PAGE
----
“That’s my main thing, creating hope,” he said, later adding, “It’s plain and simple the reason it means so much to me. (Because) I empathize with it.”
That was among the prevailing initial impressions to the staff and executive director Kelly Welch, who knew nothing of Colon’s basketball background before the interview and is pretty certain there’s no mention of it on his resume.
What stood out in Colon, who most recently had been working in behavioral and mental health services at PACES in Wyandotte County, was his earnest demeanor, ideas and life experiences.
As the interview went on, she felt the energy in the room soaring with Colon, 31. Among the things she remembered him talking about was the conviction with which he could address children.
“I can say to them, ‘I get where you are, I was in the same place you are,'" she recalled him saying. "'And if I can do it, if I can get where I am, you can do this.'"
When she thinks about who Colon is now, the strength in his humility and what he brings to Sheffield Place, she adds, “He’s not one of those people who’s living in his past.”
So there are thought-provoking points in all this for about anyone — but particularly for the young who might feel sports is their only route to a prosperous life and be tempted to neglect the pesky practicality of school.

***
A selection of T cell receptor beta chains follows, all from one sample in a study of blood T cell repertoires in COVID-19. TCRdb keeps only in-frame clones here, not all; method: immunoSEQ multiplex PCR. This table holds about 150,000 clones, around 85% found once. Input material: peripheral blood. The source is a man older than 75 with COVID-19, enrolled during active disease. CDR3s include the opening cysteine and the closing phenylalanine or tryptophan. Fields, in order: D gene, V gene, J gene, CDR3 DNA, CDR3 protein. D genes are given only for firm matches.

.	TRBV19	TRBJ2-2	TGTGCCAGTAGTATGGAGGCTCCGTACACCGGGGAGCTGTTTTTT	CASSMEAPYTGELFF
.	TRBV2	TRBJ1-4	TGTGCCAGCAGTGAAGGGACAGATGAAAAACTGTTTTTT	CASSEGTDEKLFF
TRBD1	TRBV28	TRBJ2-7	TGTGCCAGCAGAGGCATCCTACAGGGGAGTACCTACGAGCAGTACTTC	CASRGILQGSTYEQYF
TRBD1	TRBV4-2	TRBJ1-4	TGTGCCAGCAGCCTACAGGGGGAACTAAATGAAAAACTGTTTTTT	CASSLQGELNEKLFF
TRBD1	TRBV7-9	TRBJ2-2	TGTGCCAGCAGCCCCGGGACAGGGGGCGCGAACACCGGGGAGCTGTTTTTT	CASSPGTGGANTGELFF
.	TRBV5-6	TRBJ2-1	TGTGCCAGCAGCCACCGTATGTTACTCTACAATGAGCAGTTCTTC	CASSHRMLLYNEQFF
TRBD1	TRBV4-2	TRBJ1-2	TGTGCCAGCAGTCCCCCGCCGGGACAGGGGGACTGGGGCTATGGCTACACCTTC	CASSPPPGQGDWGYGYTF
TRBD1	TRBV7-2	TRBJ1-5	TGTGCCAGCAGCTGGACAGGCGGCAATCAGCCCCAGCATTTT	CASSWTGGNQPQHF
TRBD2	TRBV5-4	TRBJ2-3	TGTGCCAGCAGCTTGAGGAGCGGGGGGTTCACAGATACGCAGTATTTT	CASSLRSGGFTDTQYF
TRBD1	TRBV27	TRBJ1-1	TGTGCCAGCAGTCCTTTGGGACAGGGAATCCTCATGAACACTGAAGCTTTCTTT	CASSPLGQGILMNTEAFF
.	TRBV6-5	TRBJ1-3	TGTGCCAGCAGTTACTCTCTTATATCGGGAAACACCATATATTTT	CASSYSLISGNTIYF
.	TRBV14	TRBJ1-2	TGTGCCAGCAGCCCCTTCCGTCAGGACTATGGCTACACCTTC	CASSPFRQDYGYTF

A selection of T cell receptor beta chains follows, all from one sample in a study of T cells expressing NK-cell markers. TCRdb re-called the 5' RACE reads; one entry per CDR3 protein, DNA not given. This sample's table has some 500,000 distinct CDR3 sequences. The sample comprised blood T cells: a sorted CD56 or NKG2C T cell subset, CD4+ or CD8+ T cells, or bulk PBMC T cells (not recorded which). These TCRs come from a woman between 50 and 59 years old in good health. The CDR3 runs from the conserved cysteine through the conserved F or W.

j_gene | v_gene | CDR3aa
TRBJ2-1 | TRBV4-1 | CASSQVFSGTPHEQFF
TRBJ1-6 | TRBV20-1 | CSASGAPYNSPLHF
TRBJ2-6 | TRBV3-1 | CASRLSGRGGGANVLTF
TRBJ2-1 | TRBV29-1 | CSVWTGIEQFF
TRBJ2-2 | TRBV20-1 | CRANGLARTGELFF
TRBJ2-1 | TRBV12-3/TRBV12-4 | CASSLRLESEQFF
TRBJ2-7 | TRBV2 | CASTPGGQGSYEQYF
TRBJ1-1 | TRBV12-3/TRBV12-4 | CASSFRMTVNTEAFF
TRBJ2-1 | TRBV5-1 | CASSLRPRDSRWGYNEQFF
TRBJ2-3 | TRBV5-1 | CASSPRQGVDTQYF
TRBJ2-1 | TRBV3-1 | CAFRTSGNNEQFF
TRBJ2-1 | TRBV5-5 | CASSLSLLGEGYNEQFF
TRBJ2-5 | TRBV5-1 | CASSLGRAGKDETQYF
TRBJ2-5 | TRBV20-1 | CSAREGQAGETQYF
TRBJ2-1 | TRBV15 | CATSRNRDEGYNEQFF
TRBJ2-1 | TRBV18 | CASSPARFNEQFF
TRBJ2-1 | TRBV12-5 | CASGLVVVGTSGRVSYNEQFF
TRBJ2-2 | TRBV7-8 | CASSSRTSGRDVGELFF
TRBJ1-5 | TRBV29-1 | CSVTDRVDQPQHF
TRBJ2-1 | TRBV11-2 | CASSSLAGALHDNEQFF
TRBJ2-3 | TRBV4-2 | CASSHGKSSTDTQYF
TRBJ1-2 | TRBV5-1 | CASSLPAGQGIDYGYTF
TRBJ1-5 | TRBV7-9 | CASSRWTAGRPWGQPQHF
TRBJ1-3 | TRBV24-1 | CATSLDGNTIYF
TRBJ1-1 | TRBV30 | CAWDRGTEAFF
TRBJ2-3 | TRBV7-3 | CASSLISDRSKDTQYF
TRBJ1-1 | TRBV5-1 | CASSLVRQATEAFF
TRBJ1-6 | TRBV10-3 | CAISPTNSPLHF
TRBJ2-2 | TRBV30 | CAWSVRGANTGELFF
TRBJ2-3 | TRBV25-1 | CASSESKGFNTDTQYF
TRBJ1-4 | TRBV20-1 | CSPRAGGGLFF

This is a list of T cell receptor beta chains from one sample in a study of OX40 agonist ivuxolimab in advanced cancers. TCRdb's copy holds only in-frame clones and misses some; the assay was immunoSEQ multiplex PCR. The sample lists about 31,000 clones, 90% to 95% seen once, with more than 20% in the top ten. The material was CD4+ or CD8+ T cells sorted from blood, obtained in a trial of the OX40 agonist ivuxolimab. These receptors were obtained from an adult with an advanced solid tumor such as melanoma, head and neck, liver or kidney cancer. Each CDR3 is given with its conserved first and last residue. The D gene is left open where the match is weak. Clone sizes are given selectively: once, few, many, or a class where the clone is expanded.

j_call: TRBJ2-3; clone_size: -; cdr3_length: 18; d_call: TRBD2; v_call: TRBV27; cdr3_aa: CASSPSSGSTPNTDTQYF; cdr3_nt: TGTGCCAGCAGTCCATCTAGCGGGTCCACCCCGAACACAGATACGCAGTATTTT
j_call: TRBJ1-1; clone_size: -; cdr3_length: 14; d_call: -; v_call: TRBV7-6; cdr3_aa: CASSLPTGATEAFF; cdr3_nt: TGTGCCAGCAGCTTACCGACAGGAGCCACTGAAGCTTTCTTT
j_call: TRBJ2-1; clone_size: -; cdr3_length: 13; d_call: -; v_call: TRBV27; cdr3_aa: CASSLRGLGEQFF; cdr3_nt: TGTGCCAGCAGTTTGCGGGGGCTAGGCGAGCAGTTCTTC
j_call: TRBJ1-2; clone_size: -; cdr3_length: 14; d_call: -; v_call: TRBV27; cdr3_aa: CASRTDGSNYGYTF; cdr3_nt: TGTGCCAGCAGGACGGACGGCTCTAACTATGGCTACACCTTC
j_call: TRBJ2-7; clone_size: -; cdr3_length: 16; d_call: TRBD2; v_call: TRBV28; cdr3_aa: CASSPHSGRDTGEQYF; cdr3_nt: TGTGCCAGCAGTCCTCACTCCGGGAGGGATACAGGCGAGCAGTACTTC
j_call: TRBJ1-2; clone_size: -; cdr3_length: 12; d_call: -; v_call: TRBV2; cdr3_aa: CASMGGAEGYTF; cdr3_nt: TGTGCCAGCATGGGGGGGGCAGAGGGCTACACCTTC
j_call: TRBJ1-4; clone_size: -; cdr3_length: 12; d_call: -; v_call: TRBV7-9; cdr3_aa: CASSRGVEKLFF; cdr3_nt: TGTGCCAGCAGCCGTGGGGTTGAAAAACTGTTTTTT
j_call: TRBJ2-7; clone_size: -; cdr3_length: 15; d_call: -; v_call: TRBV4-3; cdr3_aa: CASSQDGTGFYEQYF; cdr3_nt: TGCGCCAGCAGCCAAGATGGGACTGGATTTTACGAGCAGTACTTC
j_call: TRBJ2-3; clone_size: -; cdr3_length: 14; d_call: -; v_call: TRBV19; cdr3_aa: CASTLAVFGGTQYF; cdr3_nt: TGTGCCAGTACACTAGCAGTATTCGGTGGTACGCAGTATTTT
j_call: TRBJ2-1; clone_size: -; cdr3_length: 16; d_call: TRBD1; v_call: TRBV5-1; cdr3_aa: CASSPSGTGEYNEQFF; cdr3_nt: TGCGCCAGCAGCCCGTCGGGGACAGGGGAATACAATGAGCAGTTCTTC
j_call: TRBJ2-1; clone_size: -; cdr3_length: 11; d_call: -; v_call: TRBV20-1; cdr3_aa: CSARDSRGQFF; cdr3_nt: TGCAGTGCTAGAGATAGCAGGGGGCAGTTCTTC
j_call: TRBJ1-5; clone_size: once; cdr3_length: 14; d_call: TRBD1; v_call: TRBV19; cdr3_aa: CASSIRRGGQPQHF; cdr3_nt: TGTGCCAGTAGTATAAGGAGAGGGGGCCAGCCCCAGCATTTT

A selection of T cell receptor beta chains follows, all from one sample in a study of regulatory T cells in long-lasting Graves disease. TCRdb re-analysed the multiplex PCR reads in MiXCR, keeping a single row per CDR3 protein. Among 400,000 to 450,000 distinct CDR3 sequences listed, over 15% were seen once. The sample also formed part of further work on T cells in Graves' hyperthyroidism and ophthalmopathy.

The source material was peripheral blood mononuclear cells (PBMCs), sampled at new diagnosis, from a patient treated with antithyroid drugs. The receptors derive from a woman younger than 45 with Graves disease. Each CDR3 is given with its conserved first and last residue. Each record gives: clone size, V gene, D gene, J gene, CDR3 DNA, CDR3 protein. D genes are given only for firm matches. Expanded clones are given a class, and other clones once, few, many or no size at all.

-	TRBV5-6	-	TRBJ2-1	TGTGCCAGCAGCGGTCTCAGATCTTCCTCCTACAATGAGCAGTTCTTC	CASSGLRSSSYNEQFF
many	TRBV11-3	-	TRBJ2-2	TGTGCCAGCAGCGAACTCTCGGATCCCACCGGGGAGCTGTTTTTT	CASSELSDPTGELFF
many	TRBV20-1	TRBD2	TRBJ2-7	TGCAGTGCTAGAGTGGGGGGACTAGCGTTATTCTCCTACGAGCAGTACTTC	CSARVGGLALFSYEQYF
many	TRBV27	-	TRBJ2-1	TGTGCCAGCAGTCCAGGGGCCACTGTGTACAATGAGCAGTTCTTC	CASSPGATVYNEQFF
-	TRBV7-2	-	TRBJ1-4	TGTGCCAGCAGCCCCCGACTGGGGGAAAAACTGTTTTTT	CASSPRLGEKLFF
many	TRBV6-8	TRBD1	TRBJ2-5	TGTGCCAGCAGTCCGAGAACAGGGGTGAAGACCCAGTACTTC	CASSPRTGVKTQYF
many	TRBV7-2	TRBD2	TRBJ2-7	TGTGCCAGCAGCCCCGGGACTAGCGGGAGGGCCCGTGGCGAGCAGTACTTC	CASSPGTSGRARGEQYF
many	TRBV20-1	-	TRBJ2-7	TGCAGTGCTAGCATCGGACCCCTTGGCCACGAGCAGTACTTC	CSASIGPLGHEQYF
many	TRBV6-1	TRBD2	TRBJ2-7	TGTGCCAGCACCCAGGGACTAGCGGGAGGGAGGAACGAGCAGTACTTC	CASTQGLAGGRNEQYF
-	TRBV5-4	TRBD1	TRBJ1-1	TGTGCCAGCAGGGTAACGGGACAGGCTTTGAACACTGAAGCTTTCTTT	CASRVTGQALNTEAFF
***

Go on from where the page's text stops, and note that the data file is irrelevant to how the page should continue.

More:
No doubt basketball was crucial for Colon, who is happy to report that his father’s life has stabilized, and helped make him who he is.
But as much as he relished the game and hoped it would be his livelihood, Colon always was about more than just the game.
His mother, Madeline Rivera, encouraged him to go to Florida less to follow his basketball ambitions than to learn English and get an education, and he embraced her words.
“The most powerful thing is wisdom,” he remembers being told by the woman he has called his greatest love and greatest influence. “Nothing beats wisdom. The more you know, the better you are, (the) more power to you.”
So even as he basked in playing at Kansas State, he kept perspective.
Colon took his studies seriously there, he said, and earned his degree in criminology and would put his English up with anybody’s now.
Meanwhile, he was uncomfortable with some of the celebrity status, wondering why people would, say, send free shots to him at a bar just because he was on the team.
“I never really liked that,” Colon said.
Which was different from how he felt about the way K-State fans reacted to a gofundme.com page a friend set up after the home invasion just before Christmas in 2013.
Stunning the friend, almost 250 people contributed nearly $11,000 in a 24-hour span.